Despite push-back from civil rights groups saying Big Brother is watching, facial recognition is growing in Detroit.
Now the technology will be used at Detroit Metro Airport.
This facial recognition technology is for international flights.
It will be used to identify everything from a face to a person's travel documents, like a passport, to allowing access.
According to US customs and Border Protection, this allows lines to flow smoothly.
In between my live hits, I spoke to a Detroit man who says while the idea of facial recognition sounds good he’s still not 100% on board. Another flyer told me he’s all about it if it keeps the lines moving @wxyzdetroit @DTWeetin @CBP https://t.co/jg6inmWM4B pic.twitter.com/ZJaVy4gROx
— Ali Hoxie (@ali_hoxie) September 26, 2019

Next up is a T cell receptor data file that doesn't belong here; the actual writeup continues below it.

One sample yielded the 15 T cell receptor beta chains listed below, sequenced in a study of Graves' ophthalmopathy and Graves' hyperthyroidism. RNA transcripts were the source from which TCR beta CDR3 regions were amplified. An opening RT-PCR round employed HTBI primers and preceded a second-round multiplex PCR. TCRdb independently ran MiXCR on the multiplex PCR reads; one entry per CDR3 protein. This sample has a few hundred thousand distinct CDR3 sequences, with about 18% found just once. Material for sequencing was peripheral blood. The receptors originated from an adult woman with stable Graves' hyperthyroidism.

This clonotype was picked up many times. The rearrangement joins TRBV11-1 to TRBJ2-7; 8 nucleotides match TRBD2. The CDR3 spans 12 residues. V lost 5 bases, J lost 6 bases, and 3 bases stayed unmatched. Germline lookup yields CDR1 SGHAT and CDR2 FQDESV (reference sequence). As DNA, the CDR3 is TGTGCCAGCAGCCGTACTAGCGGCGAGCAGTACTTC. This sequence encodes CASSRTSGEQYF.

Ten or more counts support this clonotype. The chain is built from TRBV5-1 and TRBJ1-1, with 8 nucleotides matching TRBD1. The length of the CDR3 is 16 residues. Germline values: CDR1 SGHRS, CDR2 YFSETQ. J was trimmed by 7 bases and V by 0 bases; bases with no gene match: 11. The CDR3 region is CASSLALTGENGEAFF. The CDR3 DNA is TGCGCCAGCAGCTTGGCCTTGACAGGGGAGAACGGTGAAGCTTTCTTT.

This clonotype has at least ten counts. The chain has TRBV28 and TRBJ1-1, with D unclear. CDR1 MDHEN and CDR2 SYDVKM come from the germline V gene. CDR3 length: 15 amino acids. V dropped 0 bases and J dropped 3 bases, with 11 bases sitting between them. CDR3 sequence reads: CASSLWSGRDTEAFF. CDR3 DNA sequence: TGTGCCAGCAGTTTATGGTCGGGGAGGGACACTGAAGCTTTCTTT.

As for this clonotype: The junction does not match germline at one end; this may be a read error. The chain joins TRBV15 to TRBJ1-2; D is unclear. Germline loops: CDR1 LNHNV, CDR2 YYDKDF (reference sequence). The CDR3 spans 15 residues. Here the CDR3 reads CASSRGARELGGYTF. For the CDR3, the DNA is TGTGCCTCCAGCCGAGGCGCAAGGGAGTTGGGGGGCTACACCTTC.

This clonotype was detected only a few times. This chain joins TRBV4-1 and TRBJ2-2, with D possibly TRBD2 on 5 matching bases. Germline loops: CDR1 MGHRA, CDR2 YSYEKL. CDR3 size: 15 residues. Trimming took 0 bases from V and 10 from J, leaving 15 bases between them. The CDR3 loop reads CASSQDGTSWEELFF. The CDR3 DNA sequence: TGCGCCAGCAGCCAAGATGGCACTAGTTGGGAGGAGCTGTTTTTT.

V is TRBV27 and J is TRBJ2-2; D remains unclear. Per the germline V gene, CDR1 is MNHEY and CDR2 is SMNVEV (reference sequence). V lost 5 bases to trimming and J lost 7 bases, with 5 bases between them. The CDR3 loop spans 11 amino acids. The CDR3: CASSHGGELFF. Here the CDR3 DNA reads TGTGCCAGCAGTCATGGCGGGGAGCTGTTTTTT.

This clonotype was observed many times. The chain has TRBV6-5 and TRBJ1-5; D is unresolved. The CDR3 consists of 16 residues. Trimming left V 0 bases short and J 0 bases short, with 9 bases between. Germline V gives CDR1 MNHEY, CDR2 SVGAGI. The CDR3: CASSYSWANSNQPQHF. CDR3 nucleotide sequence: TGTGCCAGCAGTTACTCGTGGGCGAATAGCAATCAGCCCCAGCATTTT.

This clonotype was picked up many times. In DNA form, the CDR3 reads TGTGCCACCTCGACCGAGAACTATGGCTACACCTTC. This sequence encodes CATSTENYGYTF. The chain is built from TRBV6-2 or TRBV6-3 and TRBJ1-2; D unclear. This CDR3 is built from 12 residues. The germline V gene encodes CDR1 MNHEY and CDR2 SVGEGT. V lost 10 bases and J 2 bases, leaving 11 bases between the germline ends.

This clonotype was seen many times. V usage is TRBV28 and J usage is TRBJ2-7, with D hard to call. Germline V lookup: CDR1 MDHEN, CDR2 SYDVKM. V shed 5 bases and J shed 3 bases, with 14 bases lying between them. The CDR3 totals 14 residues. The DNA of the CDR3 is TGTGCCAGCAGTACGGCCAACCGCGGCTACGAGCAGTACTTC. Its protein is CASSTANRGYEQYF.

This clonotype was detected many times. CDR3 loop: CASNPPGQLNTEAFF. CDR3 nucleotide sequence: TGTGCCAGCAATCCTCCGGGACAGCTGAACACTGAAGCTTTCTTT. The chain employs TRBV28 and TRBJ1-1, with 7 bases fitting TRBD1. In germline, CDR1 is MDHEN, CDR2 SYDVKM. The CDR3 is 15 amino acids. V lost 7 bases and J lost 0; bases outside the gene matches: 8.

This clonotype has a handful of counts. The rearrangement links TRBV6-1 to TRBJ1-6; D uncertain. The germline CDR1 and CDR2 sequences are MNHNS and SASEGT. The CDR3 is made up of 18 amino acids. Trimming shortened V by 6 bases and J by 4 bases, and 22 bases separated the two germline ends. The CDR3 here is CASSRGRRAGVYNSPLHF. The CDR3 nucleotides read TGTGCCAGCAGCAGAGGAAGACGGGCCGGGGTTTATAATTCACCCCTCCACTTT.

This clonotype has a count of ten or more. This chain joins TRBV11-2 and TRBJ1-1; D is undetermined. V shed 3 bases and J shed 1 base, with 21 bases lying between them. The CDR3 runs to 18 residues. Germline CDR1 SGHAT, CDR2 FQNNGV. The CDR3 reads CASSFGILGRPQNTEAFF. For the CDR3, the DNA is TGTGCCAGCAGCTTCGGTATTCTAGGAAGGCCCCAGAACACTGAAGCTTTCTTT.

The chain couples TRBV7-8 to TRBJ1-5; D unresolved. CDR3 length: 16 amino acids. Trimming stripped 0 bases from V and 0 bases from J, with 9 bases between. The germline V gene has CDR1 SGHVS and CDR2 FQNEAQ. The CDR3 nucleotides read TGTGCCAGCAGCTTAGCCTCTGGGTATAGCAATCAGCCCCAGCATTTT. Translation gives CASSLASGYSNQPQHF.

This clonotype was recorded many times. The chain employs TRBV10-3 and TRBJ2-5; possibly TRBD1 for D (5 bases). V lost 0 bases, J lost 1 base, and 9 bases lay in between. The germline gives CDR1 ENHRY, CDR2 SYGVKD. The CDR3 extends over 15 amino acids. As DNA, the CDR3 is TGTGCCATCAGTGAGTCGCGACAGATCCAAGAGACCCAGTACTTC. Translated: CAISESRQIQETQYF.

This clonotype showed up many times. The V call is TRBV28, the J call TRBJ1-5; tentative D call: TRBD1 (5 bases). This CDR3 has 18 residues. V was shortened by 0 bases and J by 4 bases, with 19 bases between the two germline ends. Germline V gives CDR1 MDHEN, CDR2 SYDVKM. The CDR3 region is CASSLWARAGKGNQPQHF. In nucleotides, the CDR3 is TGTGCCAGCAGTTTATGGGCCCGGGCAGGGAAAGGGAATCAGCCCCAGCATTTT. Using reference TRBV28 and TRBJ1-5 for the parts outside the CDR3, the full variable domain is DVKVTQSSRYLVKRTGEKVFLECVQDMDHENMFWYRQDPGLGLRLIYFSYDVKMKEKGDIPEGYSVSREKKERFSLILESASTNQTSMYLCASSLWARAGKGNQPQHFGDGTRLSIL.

They say it also strengthens national security by reducing the risk of an imposter using lost or stolen travel documents to enter or leave the United States.
This is optional— people who do not want to have their photo taken to be a part of the technology can request not to.
This is just for one time travel as well.
All photos are deleted within 12 hours of being taken.
It was just last week that the Detroit Police Board of Commissioners approved using facial recognition technology .
Many people were against that move, saying it could hurt people if they are falsely accused of a crime they did not commit.
Police Chief James Criag says this is just another tool in the tool box to fight crime.
Not as the sole piece of evidence.
"We cannot arrest solely on the identification from facial recognition,” said Craig. "We are not using it for live streaming that was another big concern in the community, so we want to reassure everybody involved – this is about supporting victims.”
Last December, Delta Airlines implemented facial recognition technology for fliers traveling to and from the Atlanta airport.
Much like this new technology for international flights, Delta’s facial recognition process is also optional.